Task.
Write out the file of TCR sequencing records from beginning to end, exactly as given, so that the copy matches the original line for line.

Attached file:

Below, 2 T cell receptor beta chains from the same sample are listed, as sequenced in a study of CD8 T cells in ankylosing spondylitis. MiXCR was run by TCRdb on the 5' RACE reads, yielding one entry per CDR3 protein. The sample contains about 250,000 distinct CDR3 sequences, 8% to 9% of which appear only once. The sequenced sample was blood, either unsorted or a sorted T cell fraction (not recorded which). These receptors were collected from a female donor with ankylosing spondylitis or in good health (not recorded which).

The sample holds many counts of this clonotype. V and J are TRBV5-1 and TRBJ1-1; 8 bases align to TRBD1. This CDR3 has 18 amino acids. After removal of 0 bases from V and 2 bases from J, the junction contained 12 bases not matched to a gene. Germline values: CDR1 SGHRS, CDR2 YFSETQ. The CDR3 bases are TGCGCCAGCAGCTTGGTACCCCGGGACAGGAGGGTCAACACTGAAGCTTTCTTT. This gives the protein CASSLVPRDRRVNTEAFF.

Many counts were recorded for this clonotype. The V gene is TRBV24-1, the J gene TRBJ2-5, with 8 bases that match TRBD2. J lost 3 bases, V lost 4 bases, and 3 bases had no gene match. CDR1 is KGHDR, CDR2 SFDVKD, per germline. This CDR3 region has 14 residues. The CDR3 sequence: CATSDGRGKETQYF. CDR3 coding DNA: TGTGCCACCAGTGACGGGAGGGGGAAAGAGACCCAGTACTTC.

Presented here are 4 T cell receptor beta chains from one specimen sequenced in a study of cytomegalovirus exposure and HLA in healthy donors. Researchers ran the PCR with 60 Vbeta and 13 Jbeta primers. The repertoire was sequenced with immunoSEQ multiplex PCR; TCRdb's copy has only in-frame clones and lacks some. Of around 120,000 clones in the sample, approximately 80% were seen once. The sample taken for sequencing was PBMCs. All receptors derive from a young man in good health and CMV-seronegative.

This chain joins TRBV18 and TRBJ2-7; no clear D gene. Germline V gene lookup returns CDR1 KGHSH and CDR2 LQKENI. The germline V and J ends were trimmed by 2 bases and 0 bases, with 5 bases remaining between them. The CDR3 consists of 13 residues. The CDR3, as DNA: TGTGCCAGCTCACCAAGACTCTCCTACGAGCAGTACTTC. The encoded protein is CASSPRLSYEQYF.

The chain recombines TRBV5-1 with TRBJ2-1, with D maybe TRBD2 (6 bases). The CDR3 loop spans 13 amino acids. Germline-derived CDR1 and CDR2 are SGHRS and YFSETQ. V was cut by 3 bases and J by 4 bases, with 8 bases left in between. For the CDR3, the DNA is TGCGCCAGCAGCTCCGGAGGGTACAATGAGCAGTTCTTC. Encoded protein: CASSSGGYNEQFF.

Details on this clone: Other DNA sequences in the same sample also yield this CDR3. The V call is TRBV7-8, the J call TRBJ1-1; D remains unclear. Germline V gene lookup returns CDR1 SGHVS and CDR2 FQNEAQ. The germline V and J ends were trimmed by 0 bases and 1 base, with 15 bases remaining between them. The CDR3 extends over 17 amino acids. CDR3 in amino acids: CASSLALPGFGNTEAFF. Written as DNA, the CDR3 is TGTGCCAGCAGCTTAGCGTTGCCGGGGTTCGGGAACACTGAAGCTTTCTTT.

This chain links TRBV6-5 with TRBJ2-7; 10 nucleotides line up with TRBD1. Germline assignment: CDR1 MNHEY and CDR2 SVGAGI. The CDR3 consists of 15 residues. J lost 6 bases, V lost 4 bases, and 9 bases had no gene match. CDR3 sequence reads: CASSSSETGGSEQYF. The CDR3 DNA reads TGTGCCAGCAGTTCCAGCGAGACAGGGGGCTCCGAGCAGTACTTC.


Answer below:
Below, 2 T cell receptor beta chains from the same sample are listed, as sequenced in a study of CD8 T cells in ankylosing spondylitis. MiXCR was run by TCRdb on the 5' RACE reads, yielding one entry per CDR3 protein. The sample contains about 250,000 distinct CDR3 sequences, 8% to 9% of which appear only once. The sequenced sample was blood, either unsorted or a sorted T cell fraction (not recorded which). These receptors were collected from a female donor with ankylosing spondylitis or in good health (not recorded which).

The sample holds many counts of this clonotype. V and J are TRBV5-1 and TRBJ1-1; 8 bases align to TRBD1. This CDR3 has 18 amino acids. After removal of 0 bases from V and 2 bases from J, the junction contained 12 bases not matched to a gene. Germline values: CDR1 SGHRS, CDR2 YFSETQ. The CDR3 bases are TGCGCCAGCAGCTTGGTACCCCGGGACAGGAGGGTCAACACTGAAGCTTTCTTT. This gives the protein CASSLVPRDRRVNTEAFF.

Many counts were recorded for this clonotype. The V gene is TRBV24-1, the J gene TRBJ2-5, with 8 bases that match TRBD2. J lost 3 bases, V lost 4 bases, and 3 bases had no gene match. CDR1 is KGHDR, CDR2 SFDVKD, per germline. This CDR3 region has 14 residues. The CDR3 sequence: CATSDGRGKETQYF. CDR3 coding DNA: TGTGCCACCAGTGACGGGAGGGGGAAAGAGACCCAGTACTTC.

Presented here are 4 T cell receptor beta chains from one specimen sequenced in a study of cytomegalovirus exposure and HLA in healthy donors. Researchers ran the PCR with 60 Vbeta and 13 Jbeta primers. The repertoire was sequenced with immunoSEQ multiplex PCR; TCRdb's copy has only in-frame clones and lacks some. Of around 120,000 clones in the sample, approximately 80% were seen once. The sample taken for sequencing was PBMCs. All receptors derive from a young man in good health and CMV-seronegative.

This chain joins TRBV18 and TRBJ2-7; no clear D gene. Germline V gene lookup returns CDR1 KGHSH and CDR2 LQKENI. The germline V and J ends were trimmed by 2 bases and 0 bases, with 5 bases remaining between them. The CDR3 consists of 13 residues. The CDR3, as DNA: TGTGCCAGCTCACCAAGACTCTCCTACGAGCAGTACTTC. The encoded protein is CASSPRLSYEQYF.

The chain recombines TRBV5-1 with TRBJ2-1, with D maybe TRBD2 (6 bases). The CDR3 loop spans 13 amino acids. Germline-derived CDR1 and CDR2 are SGHRS and YFSETQ. V was cut by 3 bases and J by 4 bases, with 8 bases left in between. For the CDR3, the DNA is TGCGCCAGCAGCTCCGGAGGGTACAATGAGCAGTTCTTC. Encoded protein: CASSSGGYNEQFF.

Details on this clone: Other DNA sequences in the same sample also yield this CDR3. The V call is TRBV7-8, the J call TRBJ1-1; D remains unclear. Germline V gene lookup returns CDR1 SGHVS and CDR2 FQNEAQ. The germline V and J ends were trimmed by 0 bases and 1 base, with 15 bases remaining between them. The CDR3 extends over 17 amino acids. CDR3 in amino acids: CASSLALPGFGNTEAFF. Written as DNA, the CDR3 is TGTGCCAGCAGCTTAGCGTTGCCGGGGTTCGGGAACACTGAAGCTTTCTTT.

This chain links TRBV6-5 with TRBJ2-7; 10 nucleotides line up with TRBD1. Germline assignment: CDR1 MNHEY and CDR2 SVGAGI. The CDR3 consists of 15 residues. J lost 6 bases, V lost 4 bases, and 9 bases had no gene match. CDR3 sequence reads: CASSSSETGGSEQYF. The CDR3 DNA reads TGTGCCAGCAGTTCCAGCGAGACAGGGGGCTCCGAGCAGTACTTC.